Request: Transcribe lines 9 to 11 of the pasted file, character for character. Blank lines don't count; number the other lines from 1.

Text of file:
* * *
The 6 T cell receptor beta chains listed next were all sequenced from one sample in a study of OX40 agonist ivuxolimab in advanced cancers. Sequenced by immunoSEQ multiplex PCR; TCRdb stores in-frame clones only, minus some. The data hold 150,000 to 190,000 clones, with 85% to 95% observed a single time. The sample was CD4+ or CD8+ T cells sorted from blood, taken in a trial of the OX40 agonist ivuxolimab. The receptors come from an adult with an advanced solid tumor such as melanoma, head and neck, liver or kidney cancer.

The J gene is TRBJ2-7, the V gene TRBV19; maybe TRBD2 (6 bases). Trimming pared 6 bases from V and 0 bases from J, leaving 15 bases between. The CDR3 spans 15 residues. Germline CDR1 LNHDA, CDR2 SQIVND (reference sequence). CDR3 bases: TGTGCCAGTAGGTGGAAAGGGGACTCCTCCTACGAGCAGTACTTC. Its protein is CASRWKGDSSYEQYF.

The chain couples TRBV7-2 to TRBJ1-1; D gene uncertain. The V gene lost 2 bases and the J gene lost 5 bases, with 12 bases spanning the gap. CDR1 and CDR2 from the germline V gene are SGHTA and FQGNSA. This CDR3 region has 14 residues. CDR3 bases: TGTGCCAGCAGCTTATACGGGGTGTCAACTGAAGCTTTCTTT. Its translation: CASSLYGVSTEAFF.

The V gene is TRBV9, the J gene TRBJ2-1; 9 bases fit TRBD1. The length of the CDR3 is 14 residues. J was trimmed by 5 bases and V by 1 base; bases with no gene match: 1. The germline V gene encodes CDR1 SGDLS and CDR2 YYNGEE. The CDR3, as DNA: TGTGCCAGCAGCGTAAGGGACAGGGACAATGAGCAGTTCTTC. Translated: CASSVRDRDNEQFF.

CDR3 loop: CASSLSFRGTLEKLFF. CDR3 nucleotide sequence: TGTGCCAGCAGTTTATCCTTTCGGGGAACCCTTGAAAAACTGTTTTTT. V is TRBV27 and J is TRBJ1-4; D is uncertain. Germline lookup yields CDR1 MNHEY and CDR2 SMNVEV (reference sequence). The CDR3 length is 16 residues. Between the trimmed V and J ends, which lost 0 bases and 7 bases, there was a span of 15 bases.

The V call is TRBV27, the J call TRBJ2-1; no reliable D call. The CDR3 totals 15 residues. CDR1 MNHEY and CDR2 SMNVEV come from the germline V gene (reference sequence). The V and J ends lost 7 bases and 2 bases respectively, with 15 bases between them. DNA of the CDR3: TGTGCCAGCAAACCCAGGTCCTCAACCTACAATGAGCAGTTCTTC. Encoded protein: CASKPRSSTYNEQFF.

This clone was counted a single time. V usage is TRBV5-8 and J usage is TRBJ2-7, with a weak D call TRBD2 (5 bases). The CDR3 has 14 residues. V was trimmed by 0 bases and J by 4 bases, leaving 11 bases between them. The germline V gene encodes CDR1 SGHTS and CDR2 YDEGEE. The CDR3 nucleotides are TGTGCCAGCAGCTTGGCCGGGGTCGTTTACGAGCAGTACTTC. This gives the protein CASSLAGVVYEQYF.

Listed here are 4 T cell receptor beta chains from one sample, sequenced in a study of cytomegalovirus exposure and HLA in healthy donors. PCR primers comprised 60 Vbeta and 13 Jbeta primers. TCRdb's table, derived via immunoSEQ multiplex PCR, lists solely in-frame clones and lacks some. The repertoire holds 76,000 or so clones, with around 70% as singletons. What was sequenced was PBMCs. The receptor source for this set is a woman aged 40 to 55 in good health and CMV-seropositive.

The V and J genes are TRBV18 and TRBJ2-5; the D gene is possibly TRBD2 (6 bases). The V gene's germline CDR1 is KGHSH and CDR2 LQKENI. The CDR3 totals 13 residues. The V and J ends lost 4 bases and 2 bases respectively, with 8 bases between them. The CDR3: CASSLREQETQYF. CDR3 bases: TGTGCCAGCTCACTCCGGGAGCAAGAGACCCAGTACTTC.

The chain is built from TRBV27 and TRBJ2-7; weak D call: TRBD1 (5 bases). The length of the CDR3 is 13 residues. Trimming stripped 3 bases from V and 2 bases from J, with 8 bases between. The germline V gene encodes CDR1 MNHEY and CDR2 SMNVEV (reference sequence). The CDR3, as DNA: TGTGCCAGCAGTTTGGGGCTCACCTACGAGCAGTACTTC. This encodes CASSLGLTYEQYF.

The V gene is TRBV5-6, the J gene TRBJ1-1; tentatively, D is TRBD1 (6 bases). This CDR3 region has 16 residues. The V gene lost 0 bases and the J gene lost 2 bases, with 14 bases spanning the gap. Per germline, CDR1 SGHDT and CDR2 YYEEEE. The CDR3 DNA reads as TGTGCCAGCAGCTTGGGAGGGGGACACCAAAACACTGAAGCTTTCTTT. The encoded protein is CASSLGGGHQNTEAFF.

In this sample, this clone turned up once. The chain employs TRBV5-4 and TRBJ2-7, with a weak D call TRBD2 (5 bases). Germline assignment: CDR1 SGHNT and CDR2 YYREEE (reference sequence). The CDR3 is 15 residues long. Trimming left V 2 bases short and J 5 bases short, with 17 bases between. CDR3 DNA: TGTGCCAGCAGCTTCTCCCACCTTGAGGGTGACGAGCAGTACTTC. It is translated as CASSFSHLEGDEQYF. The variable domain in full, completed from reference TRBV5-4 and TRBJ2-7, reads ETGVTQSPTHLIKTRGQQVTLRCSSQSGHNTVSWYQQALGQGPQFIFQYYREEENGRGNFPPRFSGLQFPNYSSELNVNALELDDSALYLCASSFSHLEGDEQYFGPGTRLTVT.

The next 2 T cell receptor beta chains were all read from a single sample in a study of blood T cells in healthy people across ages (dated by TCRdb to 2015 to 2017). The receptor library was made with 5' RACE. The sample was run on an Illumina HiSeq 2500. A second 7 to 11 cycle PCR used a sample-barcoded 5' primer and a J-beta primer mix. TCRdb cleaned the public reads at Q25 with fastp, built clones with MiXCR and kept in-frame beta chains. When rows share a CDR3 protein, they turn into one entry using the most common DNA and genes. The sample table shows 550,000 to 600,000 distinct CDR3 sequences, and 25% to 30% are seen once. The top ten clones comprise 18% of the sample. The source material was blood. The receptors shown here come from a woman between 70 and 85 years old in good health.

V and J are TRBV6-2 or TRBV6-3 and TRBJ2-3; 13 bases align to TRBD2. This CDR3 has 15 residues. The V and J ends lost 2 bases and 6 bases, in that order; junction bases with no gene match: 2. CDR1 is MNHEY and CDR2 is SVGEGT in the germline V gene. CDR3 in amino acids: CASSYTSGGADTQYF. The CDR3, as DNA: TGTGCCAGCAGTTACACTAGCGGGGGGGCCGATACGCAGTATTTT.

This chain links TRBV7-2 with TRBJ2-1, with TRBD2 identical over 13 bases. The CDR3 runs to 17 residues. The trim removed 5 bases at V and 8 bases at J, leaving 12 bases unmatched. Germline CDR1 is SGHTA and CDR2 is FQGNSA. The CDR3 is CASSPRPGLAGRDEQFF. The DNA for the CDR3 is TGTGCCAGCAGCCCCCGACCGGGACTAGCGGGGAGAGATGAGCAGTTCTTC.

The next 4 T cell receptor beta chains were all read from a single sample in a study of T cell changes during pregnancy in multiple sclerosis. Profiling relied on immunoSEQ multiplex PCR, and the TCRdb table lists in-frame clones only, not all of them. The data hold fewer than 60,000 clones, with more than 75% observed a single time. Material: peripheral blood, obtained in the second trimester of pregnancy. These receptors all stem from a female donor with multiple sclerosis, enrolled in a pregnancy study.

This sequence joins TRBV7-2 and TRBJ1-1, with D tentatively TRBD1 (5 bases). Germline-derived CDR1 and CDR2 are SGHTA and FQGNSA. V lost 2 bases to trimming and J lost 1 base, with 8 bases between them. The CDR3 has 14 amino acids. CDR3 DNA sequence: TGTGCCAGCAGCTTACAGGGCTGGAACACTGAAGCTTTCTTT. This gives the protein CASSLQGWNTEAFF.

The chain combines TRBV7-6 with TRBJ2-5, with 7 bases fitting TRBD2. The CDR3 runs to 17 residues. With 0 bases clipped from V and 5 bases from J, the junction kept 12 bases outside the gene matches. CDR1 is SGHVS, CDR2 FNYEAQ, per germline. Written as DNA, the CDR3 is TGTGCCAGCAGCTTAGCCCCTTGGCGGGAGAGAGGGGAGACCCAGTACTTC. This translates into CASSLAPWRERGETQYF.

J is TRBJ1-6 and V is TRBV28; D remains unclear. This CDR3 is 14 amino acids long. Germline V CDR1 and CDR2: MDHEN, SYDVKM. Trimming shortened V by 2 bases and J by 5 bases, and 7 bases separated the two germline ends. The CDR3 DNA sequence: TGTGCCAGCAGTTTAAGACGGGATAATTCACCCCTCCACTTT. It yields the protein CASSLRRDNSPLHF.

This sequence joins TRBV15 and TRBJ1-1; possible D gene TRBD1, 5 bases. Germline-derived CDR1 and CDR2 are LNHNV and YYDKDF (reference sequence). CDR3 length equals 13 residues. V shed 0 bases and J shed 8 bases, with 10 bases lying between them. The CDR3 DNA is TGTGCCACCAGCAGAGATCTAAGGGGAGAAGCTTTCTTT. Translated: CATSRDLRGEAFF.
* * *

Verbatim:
The V and J genes are TRBV18 and TRBJ2-5; the D gene is possibly TRBD2 (6 bases). The V gene's germline CDR1 is KGHSH and CDR2 LQKENI. The CDR3 totals 13 residues. The V and J ends lost 4 bases and 2 bases respectively, with 8 bases between them. The CDR3: CASSLREQETQYF. CDR3 bases: TGTGCCAGCTCACTCCGGGAGCAAGAGACCCAGTACTTC.

The chain is built from TRBV27 and TRBJ2-7; weak D call: TRBD1 (5 bases). The length of the CDR3 is 13 residues. Trimming stripped 3 bases from V and 2 bases from J, with 8 bases between. The germline V gene encodes CDR1 MNHEY and CDR2 SMNVEV (reference sequence). The CDR3, as DNA: TGTGCCAGCAGTTTGGGGCTCACCTACGAGCAGTACTTC. This encodes CASSLGLTYEQYF.

The V gene is TRBV5-6, the J gene TRBJ1-1; tentatively, D is TRBD1 (6 bases). This CDR3 region has 16 residues. The V gene lost 0 bases and the J gene lost 2 bases, with 14 bases spanning the gap. Per germline, CDR1 SGHDT and CDR2 YYEEEE. The CDR3 DNA reads as TGTGCCAGCAGCTTGGGAGGGGGACACCAAAACACTGAAGCTTTCTTT. The encoded protein is CASSLGGGHQNTEAFF.